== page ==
The Electric Educator: Book Review: The War of Art

Monday, December 26, 2011

Book Review: The War of Art

Photo by John R. Sowash
I love reading. Every year there are a couple of books on my Christmas list. This year, I received The War of Art by Steven Pressfield.

This book was recommended by Seth Godin and Merlin Man, two bloggers/authors that I read regularly and appreciate for their poignant insight.

The War of Art contains principles that I have blogged about previously. You might consider reading my previous post on "Shipping."

The core thesis of this short book is the unlived life:
Most of us have two lives. The life we live, and the unlived life within us. Between the two stands the Resistance. (introduction)
The "Resistance" is a central theme of this book. Everyone has fought against the resistance, only a few recognize its influence, however.  The Resistance is not a secret government agency, it's not a foreign power, or an alien influence. The Resistance is the internal "voice" that does everything possible to keep you from doing what you were born to do.

Seth Godin calls it the "Lizard Brain". Pressfield calls it the Resistance. In either case, there is a constant internal battle within everyone that seeks to prevent you from taking a wild leap of faith, from putting yourself out there, from trying something new. Why? Because it might not work. The Resistance is primarily concerned with maintaining the status quo-- comfort, predictability, safety, security. Anything that could potentially upset that balance must be fought against.

How many times have you had an idea burning within you that you ignored for a variety of reasons:
I don't have time
I don't have enough money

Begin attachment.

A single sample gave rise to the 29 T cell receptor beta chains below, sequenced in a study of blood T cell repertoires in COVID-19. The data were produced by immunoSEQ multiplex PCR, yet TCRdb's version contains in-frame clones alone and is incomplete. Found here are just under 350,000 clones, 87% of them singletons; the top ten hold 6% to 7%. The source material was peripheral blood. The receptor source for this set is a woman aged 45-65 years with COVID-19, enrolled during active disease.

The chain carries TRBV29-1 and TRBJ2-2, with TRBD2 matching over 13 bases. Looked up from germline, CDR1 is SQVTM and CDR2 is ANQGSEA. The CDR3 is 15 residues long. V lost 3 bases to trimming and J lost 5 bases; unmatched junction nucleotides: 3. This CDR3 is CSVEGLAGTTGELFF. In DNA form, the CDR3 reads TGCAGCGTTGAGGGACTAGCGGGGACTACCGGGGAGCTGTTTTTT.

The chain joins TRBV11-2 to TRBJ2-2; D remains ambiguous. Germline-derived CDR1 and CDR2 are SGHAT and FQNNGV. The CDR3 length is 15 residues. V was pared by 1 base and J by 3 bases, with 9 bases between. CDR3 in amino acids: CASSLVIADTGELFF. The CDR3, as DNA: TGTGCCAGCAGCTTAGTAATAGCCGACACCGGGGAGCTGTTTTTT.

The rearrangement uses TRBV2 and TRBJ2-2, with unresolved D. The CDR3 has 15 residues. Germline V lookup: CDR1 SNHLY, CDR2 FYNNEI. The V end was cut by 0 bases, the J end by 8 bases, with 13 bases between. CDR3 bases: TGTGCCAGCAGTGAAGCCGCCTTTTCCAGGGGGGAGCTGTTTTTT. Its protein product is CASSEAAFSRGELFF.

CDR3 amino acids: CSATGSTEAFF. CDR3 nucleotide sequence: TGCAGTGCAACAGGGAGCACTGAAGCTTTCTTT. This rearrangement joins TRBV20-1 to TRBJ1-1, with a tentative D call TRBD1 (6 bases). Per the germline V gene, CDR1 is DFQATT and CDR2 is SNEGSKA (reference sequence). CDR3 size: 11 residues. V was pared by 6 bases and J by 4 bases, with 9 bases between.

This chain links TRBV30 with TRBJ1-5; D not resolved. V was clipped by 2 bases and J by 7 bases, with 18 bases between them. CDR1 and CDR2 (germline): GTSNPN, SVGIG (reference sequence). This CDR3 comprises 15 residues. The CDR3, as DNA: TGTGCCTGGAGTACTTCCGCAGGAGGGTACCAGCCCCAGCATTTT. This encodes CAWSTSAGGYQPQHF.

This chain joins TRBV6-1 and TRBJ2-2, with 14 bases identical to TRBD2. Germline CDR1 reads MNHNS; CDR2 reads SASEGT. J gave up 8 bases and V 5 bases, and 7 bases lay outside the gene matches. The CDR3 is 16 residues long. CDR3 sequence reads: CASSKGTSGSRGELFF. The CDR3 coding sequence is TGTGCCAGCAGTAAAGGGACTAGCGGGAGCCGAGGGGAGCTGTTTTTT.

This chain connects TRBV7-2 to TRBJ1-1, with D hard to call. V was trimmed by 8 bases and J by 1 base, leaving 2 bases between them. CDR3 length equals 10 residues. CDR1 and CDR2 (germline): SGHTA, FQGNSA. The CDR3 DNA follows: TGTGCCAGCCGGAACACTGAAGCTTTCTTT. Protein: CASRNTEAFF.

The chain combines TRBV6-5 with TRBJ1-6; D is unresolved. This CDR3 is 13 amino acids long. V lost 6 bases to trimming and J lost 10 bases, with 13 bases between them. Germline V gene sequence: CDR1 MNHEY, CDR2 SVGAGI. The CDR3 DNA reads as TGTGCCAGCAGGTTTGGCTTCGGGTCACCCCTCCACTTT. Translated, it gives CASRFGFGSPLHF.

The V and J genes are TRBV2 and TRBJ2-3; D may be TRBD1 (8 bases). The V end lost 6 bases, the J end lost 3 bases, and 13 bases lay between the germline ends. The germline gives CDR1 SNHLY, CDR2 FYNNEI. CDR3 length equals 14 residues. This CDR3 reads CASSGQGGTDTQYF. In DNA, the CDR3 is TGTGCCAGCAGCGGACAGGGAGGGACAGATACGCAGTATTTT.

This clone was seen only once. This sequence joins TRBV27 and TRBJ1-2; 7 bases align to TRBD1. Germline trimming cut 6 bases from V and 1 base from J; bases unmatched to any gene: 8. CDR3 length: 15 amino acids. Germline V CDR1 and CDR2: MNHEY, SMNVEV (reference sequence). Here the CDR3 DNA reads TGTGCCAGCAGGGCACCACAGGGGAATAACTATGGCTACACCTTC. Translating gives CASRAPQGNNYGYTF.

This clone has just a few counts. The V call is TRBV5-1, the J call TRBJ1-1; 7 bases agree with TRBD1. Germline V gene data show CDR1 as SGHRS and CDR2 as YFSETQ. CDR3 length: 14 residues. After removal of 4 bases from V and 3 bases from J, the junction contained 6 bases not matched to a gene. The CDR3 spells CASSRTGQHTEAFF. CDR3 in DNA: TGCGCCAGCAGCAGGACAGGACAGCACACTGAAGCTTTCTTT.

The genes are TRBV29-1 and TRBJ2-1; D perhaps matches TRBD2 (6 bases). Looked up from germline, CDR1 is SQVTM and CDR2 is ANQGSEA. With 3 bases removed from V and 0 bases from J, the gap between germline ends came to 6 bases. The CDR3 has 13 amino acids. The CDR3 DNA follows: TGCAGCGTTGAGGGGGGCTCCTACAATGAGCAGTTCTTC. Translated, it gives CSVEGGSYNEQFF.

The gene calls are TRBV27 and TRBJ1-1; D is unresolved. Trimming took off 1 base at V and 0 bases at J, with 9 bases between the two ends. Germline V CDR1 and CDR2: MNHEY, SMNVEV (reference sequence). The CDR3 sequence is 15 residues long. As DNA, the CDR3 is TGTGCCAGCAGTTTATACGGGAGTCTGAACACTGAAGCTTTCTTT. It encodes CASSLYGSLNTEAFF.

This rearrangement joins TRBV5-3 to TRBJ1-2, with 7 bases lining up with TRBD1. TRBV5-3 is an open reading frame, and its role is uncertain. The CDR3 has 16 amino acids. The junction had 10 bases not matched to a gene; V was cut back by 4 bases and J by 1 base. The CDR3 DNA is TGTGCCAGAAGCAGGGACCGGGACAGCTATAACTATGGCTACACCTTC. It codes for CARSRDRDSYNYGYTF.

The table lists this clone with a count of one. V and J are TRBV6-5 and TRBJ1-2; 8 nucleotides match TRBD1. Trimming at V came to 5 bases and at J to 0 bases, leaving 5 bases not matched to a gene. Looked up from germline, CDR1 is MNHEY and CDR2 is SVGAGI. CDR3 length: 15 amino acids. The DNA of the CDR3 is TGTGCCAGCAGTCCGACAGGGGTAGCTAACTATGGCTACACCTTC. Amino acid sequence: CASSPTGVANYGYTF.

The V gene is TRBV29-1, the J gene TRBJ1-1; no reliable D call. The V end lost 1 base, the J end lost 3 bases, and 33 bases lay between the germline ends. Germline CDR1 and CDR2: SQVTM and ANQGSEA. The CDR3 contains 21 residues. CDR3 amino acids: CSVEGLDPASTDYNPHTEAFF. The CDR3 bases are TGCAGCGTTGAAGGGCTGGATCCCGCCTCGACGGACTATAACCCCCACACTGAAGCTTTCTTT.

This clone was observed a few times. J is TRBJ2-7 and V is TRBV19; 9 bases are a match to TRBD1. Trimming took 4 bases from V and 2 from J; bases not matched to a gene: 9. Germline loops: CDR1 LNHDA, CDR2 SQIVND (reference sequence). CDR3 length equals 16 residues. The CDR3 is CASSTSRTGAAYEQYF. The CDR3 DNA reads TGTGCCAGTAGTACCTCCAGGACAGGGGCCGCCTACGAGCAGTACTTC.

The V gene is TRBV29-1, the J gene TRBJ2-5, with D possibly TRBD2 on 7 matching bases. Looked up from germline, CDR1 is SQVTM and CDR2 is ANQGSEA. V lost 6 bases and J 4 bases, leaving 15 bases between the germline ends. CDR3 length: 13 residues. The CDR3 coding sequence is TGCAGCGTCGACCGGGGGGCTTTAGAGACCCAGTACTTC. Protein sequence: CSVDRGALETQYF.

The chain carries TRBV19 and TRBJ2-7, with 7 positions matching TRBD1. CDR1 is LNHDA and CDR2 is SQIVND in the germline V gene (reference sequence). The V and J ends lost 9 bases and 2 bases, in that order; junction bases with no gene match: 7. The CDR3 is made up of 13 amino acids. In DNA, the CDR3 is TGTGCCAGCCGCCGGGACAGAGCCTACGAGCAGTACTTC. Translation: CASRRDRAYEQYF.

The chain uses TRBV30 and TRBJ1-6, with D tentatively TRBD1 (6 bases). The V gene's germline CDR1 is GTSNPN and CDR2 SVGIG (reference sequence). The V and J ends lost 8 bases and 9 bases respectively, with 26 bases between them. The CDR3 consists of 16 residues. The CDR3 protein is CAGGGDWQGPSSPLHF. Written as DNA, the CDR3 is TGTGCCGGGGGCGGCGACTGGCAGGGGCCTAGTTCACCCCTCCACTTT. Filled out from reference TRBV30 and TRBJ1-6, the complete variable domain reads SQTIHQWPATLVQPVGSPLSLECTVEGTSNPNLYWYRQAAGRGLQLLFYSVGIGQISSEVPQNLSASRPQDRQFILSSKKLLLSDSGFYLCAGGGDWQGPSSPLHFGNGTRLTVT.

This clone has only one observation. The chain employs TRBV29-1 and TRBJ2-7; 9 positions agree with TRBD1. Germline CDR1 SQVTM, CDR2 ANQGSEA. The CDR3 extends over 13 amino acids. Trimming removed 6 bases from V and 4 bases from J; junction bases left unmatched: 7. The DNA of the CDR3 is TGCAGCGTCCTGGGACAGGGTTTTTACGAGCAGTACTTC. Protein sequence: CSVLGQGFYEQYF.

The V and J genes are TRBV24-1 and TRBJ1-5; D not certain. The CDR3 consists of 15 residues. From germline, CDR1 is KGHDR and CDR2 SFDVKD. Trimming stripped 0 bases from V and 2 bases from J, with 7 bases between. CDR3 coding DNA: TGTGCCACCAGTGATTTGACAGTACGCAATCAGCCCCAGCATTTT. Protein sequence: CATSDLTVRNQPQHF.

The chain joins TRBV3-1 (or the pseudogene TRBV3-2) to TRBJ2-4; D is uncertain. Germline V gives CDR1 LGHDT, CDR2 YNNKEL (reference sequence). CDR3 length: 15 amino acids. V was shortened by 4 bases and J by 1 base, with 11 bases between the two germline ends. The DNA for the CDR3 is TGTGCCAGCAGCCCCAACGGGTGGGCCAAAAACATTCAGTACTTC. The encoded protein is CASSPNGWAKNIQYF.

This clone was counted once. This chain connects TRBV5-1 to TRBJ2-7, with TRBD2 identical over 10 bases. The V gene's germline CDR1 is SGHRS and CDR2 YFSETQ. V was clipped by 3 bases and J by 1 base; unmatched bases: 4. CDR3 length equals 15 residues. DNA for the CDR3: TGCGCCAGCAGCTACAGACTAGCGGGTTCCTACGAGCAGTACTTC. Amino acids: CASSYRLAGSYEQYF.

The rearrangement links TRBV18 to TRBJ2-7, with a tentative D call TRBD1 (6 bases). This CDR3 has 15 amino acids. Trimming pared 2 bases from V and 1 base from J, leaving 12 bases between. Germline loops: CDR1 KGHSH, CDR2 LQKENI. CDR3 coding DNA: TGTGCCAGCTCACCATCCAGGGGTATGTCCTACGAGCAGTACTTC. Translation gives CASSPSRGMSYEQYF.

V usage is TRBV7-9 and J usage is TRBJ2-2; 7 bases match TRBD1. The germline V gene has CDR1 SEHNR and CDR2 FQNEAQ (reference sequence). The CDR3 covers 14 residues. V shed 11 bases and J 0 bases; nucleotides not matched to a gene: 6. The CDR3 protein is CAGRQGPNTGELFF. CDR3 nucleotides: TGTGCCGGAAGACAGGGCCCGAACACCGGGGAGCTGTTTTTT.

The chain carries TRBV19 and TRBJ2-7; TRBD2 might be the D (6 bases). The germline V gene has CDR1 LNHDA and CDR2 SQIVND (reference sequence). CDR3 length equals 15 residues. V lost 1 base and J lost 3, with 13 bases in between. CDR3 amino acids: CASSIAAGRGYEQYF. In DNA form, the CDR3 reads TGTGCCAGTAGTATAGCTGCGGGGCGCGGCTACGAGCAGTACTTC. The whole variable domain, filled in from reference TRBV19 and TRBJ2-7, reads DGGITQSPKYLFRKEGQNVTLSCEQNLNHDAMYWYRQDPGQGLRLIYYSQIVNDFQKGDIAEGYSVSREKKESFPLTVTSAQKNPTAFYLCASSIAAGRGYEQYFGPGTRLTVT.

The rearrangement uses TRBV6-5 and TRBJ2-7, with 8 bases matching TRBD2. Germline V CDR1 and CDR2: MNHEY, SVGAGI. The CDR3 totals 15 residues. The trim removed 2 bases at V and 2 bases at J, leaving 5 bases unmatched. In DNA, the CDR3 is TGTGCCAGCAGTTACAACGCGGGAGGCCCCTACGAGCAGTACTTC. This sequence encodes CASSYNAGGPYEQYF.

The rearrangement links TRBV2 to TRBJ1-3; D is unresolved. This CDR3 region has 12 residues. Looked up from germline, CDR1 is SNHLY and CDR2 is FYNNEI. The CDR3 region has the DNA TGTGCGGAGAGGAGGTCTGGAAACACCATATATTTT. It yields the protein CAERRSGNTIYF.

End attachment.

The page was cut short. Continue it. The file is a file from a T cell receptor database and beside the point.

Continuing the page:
I'm too busy
I'll start tomorrow
I'm not feeling well
I'm too tired
Each of these excuses are from the Resistance. The curious thing, is that all of them are probably true (at least to some extent). The Resistance is smooth, cunning, and subtle. Pressfield suggests that we use the Resistance this way:
"Like a magnetized needle floating on a surface of oil, Resistance will unfailingly point to true North-- meaning that calling or action it most wants to stop us from doing...The more important a call or action is to our soul's evolution, the more Resistance we will feel toward pursuing it." (pg. 12)
Pressfield is a professional writer (primarily a novelist). The Resistance is constantly trying to distract him from what he does-- write. The principles found in The War of Art extend well beyond authorship, however. Anyone with any ambition, goal, or dreams, is susceptible to the Resistance. To counteract this powerful force, Pressfield suggests the following:

1. Stop being an Amateur and turn Pro. 
An Amateur is far to in love with the idea of what he/she does to be effective at it. Turning Pro forces you to approach your work in a detached, business like manner. A close look at any professional athlete will quickly demonstrate that they aren't just "playing around" at what they do-- they take it seriously, and love the game at the same time.

2. Just show up
Showing up and getting to work is 80% of the battle. There are many distractions that keep us from fully "showing up." Research, email, phone calls, coffee breaks, oil changes, and lunch appointments are good things that keep us from our real work.

3. Long Term Commitment
Let's be real. Nothing of significance is accomplished quickly. Anyone who wants to be successful is going to need to make a long-term commitment to showing up and being a pro.

4. Do it because you have to 
The true artists gives birth to his/her art because it is a burden on the soul. The artists doesn't paint/write/dance/sing to make money or to be famous, he does it because he must; like a pregnant women must give birth. Frequently an artist produces something that the "market" will not accept. This is not a failure on the part of the artist. He/she did what was within them, if no one else appreciates it, so what. Show up the next day and do the next thing.

Pressfield shares many more helpful principles related to overcoming the resistance and working with your inner Muse. Much more accustom to writing fiction than non-fiction, Pressfield clearly communicates the frustration, toil, and ardor, it takes to be an artist. There is nothing easy about it. There is no 5 step process to follow. Art is War. It comes down to hard work, focus, determination, and dedication. There is no easy way out. The resistance is never beat, it constantly tries to distract, scare, and confuse us unto living ordinary lives.

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